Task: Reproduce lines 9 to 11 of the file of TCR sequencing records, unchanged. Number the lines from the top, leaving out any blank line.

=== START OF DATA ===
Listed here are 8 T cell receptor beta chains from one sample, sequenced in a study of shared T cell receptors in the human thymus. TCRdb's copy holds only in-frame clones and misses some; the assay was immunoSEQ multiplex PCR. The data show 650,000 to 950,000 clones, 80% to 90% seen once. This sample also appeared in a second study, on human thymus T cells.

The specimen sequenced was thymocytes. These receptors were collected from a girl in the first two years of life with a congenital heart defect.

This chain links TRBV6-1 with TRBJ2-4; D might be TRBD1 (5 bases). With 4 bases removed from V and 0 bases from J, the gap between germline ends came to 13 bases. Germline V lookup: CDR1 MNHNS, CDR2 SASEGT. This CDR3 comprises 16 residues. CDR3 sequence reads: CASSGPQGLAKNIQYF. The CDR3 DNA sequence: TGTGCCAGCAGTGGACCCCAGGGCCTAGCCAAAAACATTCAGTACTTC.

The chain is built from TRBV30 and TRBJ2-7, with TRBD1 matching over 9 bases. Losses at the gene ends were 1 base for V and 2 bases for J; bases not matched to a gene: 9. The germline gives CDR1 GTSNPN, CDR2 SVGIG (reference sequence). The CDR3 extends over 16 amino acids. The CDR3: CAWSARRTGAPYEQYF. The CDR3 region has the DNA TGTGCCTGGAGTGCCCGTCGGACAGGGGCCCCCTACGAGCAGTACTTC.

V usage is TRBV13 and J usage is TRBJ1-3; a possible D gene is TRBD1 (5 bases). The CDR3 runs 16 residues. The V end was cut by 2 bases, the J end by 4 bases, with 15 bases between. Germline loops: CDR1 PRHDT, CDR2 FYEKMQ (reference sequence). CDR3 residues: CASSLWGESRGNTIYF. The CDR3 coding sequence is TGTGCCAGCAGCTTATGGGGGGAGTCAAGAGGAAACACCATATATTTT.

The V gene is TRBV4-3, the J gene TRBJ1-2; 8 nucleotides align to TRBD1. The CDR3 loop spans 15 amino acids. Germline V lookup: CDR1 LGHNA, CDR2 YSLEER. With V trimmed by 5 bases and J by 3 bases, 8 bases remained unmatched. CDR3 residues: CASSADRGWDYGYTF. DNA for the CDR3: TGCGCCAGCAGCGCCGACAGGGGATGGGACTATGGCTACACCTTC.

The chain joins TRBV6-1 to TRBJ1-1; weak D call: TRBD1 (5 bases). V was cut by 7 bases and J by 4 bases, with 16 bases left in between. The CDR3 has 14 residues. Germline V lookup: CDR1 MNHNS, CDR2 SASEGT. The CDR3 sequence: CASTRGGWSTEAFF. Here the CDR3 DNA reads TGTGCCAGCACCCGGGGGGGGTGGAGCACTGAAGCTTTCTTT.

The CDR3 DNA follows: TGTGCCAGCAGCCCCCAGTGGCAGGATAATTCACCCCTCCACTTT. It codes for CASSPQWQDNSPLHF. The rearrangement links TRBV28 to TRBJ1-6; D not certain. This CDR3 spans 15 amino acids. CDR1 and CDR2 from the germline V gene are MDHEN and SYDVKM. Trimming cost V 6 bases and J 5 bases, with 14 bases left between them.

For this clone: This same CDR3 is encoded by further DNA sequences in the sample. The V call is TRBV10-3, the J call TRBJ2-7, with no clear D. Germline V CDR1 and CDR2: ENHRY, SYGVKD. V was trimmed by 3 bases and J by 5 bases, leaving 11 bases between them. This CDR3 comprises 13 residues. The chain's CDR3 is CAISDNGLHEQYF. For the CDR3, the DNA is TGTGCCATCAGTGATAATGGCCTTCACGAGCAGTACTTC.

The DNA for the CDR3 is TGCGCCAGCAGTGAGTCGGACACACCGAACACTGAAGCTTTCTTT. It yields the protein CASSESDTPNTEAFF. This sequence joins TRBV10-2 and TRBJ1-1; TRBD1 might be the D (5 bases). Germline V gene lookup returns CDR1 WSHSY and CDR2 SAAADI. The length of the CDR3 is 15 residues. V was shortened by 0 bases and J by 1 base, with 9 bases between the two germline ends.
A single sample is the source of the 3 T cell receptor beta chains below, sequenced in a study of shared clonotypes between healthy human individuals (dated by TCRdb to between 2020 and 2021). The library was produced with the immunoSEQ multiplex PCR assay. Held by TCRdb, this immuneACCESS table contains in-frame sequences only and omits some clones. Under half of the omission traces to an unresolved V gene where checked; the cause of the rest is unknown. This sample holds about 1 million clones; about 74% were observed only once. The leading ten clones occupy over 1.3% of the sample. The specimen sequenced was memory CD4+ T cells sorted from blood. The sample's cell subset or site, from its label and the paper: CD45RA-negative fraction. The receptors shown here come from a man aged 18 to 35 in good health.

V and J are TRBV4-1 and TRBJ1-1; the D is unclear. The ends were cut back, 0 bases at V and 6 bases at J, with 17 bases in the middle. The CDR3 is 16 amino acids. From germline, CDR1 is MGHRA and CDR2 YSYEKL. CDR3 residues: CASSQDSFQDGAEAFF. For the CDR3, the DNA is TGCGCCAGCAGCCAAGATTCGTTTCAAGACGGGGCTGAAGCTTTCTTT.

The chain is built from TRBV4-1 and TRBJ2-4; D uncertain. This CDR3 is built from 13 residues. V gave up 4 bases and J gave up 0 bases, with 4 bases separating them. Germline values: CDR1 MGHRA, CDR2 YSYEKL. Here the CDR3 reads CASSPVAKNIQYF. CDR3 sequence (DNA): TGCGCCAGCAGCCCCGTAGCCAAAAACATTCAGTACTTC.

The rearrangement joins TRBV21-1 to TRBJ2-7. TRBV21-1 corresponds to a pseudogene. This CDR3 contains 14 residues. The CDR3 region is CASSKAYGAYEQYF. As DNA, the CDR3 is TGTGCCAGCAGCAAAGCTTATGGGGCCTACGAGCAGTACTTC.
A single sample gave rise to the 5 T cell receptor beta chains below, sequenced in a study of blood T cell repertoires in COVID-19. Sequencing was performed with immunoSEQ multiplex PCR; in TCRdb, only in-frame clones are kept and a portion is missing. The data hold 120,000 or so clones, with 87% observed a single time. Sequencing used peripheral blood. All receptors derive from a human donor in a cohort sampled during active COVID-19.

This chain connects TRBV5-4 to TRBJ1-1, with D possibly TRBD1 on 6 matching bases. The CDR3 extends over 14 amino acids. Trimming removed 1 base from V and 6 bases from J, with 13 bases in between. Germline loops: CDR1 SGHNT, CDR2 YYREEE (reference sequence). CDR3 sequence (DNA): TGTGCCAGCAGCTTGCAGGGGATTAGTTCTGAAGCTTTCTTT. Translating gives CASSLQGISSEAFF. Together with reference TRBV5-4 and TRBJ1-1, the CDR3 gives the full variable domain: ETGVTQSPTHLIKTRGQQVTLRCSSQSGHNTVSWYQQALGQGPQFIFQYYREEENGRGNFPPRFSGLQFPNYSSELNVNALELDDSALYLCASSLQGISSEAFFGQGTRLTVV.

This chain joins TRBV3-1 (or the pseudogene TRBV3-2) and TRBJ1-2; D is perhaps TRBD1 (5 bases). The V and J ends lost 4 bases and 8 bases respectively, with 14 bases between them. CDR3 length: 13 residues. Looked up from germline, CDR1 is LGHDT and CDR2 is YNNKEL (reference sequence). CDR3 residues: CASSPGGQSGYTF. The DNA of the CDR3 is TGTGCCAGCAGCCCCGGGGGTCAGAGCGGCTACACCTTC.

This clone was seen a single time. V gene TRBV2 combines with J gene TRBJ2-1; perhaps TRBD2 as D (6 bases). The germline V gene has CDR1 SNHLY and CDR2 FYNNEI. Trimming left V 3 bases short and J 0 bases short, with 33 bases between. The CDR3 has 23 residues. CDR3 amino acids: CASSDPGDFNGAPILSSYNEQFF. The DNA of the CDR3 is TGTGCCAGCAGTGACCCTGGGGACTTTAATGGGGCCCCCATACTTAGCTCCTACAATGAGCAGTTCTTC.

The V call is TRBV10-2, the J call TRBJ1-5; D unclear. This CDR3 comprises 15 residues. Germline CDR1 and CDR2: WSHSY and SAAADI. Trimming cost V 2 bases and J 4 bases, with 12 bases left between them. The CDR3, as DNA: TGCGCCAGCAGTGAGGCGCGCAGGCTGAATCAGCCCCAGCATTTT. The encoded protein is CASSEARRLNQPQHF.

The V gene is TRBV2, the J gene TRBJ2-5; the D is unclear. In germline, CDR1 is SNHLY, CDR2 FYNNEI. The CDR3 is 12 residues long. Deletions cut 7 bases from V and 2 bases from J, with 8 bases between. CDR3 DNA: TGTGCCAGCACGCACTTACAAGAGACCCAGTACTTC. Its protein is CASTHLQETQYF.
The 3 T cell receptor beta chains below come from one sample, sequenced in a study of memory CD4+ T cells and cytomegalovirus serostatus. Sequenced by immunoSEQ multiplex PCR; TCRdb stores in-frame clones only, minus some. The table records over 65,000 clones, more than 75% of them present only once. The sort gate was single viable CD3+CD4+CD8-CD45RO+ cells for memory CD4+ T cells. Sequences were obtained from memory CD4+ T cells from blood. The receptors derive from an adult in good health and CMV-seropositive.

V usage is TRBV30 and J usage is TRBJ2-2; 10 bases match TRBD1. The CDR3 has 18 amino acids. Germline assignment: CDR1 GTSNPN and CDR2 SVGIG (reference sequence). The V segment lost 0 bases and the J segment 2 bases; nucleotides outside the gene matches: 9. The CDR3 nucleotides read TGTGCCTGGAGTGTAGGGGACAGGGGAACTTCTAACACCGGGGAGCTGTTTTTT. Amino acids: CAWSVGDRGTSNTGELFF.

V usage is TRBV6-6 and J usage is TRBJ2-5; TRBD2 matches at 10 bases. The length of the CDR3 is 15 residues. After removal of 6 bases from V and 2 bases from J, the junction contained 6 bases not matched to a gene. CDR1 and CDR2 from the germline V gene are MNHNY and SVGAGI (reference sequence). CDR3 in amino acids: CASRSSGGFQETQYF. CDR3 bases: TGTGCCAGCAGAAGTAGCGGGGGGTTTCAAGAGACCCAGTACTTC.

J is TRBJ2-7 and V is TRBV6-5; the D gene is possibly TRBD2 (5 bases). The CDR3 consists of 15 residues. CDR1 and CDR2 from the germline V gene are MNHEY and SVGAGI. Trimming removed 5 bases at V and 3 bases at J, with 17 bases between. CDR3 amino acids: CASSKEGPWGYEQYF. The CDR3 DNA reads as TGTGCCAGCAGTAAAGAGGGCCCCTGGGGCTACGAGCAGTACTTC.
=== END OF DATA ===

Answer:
For this clone: This same CDR3 is encoded by further DNA sequences in the sample. The V call is TRBV10-3, the J call TRBJ2-7, with no clear D. Germline V CDR1 and CDR2: ENHRY, SYGVKD. V was trimmed by 3 bases and J by 5 bases, leaving 11 bases between them. This CDR3 comprises 13 residues. The chain's CDR3 is CAISDNGLHEQYF. For the CDR3, the DNA is TGTGCCATCAGTGATAATGGCCTTCACGAGCAGTACTTC.

The DNA for the CDR3 is TGCGCCAGCAGTGAGTCGGACACACCGAACACTGAAGCTTTCTTT. It yields the protein CASSESDTPNTEAFF. This sequence joins TRBV10-2 and TRBJ1-1; TRBD1 might be the D (5 bases). Germline V gene lookup returns CDR1 WSHSY and CDR2 SAAADI. The length of the CDR3 is 15 residues. V was shortened by 0 bases and J by 1 base, with 9 bases between the two germline ends.
A single sample is the source of the 3 T cell receptor beta chains below, sequenced in a study of shared clonotypes between healthy human individuals (dated by TCRdb to between 2020 and 2021). The library was produced with the immunoSEQ multiplex PCR assay. Held by TCRdb, this immuneACCESS table contains in-frame sequences only and omits some clones. Under half of the omission traces to an unresolved V gene where checked; the cause of the rest is unknown. This sample holds about 1 million clones; about 74% were observed only once. The leading ten clones occupy over 1.3% of the sample. The specimen sequenced was memory CD4+ T cells sorted from blood. The sample's cell subset or site, from its label and the paper: CD45RA-negative fraction. The receptors shown here come from a man aged 18 to 35 in good health.